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I am working with iPhone app(LandscapeRight Mode), I have added a Image view named imageView on my first page, but I have to delete it again on Third and fourth page. Please remember that I have to add this image again on Fifth page.

I added image with following code on first page :

UIImageView *imageView = [[UIImageView alloc] initWithImage:[UIImage imageNamed:@"bg_logo_medium.png"]];
imageView.frame = CGRectMake(123, 200, 250, 66);
imageView.tag = 800;
imageView.transform = CGAffineTransformMakeRotation(M_PI / 2);
//imageView.window.
[self.parentViewController.view.window addSubview:imageView];
[imageView release];

How this can be removed and re-added ?

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2 Answers 2

up vote 2 down vote accepted

When you want to remove imageView from its superview call:

[imageView removeFromSuperview];

keep in mind that imageView receives a release when removed, so you need to ensure that it is properly retained if you plan to reuse it. In other words, you will need to add an ivar to your controller class where you can retain the imageView for reuse. Actually you assign it to a local variable and at the end of the method you release; the variable should not be local, but a controller's ivar so to have persistence, and you will need to release it in your controller's dealloc.

EDIT:

I suppose that you have a UIViewController somewhere that can manage adding and removing subviews as you need it.

In this class (I don't know how to call it because you did not say it), I would declare a member to store the subview:

@interface MyViewController {
    ...
    UIImageView* imageView;
    ...
}
....
@end

Here the implementation:

@implementation MyViewController;
...

-(void)viewDidLoad {
    [super viewDidLoad];
    ....
    [self createImageView];
    ....
}

- (void) createImageView {
  imageView = [[UIImageView alloc] initWithImage:[UIImage imageNamed:@"bg_logo_medium.png"]];
  imageView.frame = CGRectMake(123, 200, 250, 66);
  imageView.tag = 800;
  imageView.transform = CGAffineTransformMakeRotation(M_PI / 2);
}

- (void)addImageView {
    [self.parentViewController.view.window addSubview:imageView];
}

- (void) removeImageView {
   [imageView removeFromSuperview];
}

-(void)dealloc {
    ...
    [imageView release];
    ...
}

So, in viewDidLoad you create the imageView and store it internally for later use; When you need it, you add it by calling addImageView; when you are done with it, you remove it with removeImageView.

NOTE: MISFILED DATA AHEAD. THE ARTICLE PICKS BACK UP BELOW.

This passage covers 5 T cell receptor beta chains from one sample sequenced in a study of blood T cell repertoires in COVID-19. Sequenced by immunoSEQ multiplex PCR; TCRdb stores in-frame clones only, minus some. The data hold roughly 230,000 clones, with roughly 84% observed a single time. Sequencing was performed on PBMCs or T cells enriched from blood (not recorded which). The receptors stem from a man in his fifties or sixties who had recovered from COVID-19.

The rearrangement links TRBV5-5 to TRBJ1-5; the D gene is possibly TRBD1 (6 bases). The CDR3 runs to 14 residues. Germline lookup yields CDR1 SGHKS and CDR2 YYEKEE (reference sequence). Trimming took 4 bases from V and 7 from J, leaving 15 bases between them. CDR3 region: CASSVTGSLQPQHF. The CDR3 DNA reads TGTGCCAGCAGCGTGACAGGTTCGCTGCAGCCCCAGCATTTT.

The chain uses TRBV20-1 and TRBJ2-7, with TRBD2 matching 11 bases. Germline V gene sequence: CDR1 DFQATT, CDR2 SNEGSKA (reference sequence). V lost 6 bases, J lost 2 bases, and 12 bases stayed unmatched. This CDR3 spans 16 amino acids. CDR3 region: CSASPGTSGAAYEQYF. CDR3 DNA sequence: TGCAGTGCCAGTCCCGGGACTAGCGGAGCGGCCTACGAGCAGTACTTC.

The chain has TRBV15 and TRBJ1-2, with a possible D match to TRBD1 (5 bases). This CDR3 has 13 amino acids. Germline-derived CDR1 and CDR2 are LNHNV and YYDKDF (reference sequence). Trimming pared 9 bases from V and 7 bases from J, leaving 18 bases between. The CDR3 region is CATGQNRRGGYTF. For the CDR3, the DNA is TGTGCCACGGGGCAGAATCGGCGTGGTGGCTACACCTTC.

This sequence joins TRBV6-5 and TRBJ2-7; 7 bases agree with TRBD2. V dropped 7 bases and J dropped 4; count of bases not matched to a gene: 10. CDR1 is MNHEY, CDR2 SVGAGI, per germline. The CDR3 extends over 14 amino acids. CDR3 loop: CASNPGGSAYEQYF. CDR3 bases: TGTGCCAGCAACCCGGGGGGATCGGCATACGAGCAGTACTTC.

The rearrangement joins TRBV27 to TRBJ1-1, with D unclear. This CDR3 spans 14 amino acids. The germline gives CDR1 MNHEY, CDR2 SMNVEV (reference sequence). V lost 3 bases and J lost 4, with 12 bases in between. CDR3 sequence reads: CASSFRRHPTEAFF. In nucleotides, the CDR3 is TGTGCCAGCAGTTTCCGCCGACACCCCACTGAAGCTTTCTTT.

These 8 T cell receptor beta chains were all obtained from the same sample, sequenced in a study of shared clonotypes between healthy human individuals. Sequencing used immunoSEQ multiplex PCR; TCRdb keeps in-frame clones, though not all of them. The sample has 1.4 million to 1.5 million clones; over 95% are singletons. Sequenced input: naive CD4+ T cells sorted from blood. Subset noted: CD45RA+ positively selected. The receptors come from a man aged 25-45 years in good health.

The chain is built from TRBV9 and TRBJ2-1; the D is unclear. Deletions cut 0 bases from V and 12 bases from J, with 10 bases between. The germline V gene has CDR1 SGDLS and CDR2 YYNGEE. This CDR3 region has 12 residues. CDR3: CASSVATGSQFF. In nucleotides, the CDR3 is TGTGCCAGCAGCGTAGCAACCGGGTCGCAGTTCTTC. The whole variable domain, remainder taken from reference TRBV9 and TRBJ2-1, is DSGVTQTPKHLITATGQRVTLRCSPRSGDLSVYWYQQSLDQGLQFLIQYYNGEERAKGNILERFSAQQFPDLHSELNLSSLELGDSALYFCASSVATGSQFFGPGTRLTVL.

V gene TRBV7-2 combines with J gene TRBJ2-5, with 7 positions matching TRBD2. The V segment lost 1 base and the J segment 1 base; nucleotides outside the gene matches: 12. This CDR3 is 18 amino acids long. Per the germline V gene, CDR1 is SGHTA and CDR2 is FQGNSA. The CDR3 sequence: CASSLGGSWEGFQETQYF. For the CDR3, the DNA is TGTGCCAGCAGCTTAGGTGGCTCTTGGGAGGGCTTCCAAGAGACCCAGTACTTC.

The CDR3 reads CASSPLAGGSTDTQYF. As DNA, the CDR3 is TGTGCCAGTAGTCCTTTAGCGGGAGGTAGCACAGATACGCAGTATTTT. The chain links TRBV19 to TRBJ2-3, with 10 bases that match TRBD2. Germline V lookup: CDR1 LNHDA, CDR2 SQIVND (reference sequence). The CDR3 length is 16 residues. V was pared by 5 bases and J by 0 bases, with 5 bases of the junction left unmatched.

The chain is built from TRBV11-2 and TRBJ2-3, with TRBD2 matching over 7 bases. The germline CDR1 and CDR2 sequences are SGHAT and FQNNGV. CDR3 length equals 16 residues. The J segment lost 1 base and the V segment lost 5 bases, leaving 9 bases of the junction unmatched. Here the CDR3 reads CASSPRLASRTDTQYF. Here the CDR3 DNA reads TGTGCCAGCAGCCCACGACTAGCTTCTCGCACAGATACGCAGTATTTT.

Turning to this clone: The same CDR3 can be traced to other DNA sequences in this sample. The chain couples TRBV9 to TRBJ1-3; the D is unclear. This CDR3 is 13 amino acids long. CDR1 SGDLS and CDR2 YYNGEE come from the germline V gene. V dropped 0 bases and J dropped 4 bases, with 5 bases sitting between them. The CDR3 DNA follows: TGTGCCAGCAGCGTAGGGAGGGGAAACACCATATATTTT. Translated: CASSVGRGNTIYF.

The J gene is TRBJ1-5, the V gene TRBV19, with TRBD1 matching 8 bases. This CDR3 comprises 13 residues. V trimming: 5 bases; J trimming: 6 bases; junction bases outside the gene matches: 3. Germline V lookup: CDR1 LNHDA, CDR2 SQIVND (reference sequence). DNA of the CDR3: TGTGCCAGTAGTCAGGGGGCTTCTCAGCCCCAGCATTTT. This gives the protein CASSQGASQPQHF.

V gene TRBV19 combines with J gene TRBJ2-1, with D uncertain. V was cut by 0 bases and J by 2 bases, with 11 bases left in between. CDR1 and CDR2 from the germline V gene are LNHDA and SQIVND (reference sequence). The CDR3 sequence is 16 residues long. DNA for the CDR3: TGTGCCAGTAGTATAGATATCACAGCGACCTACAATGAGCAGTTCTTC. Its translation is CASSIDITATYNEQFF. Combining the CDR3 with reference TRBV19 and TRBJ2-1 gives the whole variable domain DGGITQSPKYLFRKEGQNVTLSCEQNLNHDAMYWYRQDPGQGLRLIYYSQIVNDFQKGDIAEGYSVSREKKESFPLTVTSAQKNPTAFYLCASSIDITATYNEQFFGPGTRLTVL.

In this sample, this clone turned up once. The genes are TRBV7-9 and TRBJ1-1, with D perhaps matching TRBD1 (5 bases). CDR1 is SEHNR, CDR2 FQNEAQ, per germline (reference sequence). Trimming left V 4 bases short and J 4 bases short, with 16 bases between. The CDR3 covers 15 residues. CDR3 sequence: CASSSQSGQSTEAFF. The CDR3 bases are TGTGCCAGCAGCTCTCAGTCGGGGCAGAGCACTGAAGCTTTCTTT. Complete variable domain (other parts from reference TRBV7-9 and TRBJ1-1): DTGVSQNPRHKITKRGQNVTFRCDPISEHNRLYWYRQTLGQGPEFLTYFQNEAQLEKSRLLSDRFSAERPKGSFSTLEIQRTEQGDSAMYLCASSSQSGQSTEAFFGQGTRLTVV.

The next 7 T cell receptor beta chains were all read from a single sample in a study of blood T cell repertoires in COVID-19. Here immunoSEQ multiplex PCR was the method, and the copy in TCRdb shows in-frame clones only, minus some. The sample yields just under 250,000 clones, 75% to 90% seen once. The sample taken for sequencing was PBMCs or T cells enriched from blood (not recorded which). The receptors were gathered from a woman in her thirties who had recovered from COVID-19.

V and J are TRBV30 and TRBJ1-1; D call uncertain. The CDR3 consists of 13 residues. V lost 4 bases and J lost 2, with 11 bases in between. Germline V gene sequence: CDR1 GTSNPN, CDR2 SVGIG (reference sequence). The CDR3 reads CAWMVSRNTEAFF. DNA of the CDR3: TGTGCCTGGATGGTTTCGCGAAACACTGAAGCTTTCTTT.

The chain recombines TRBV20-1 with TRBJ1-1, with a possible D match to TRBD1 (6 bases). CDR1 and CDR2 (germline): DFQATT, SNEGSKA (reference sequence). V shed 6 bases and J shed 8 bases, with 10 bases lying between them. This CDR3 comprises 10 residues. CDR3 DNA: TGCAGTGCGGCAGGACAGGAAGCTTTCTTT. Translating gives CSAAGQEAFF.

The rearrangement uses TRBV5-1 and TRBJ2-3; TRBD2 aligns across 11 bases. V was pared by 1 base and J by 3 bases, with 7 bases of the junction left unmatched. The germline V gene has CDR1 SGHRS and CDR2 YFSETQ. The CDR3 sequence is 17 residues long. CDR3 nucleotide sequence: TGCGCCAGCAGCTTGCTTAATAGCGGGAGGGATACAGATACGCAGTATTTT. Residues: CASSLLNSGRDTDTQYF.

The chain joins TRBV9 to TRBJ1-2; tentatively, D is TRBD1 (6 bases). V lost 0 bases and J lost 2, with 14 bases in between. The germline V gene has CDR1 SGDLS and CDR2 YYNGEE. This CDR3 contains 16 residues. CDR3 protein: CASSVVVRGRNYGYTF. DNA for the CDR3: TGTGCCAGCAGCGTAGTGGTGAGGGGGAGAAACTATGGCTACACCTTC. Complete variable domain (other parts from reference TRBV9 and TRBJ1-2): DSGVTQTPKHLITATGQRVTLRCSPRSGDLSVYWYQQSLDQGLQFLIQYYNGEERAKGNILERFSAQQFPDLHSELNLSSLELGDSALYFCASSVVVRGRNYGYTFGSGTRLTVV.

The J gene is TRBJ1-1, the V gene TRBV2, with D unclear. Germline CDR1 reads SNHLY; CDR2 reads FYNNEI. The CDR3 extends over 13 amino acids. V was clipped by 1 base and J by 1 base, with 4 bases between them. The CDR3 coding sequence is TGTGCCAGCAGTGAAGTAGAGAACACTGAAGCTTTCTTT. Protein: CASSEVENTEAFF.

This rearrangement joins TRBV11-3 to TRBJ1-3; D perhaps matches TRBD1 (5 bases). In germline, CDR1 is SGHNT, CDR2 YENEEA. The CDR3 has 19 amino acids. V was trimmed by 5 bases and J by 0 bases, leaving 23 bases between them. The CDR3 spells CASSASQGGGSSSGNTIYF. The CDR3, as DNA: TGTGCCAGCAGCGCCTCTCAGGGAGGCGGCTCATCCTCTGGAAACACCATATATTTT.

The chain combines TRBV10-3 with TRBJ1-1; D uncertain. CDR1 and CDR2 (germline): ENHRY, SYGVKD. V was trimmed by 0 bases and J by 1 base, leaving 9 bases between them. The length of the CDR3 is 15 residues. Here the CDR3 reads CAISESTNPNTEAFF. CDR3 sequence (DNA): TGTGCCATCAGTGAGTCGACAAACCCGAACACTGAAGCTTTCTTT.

If your class is not a view controller, you should be able to apply those same changes to it.

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Can you provide any code for help ? I am bit confuse in that. –  Lalit Paliwal Jul 15 '11 at 8:05
    
Sure. Could you post the definition (.h file) for the class that contains the code you already posted? –  sergio Jul 15 '11 at 8:29
    
The code which I posted is within viewDidLoad() block of my Login page and I want to remove it after successful login at Home page viewDidLoad() and want to re-add it after two pages MainPageController DidLoad(). Any thing more to be posted? Please help. –  Lalit Paliwal Jul 15 '11 at 8:59
    
I have did it. Please see following code: for (UIView *subview in [self.parentViewController.view.window subviews]) { // Only remove the subviews with tag not equal to 1 if (subview.tag == 800) { [subview removeFromSuperview]; } } Is it correct to remove it? I have again used previously posed code for adding it, Is is correct way to implement? please let me clear on that. Thanks for your earlier help. –  Lalit Paliwal Jul 15 '11 at 9:03
    
See my edit. How you do in your comment is correct as to removing, but the view would be deallocated and re-created each time. Maybe it is ok with you; my code would allow you to create the imageView only once. –  sergio Jul 15 '11 at 9:21

Sergio's advice is good and correct here. The one other thing I'd add is that in most cases you should only have a single subview of your window. This is because the window coordinates only with the view controller for the most recently added view to manage autorotation. Quoting from the View Controller Programming Guide for iOS:

In an iOS application, the window object does much of the work associated with changing the current orientation. However, it works in conjunction with the application’s view controllers to determine whether an orientation change should occur at all, and if so, what additional methods should be called to respond to the change. Specifically, it works with the view controller whose root view was most recently added to, or presented in, the window. In other words, the window object works only with the frontmost view controller whose view was displayed using one of the mechanisms described in “Presenting a View Controller’s View.”

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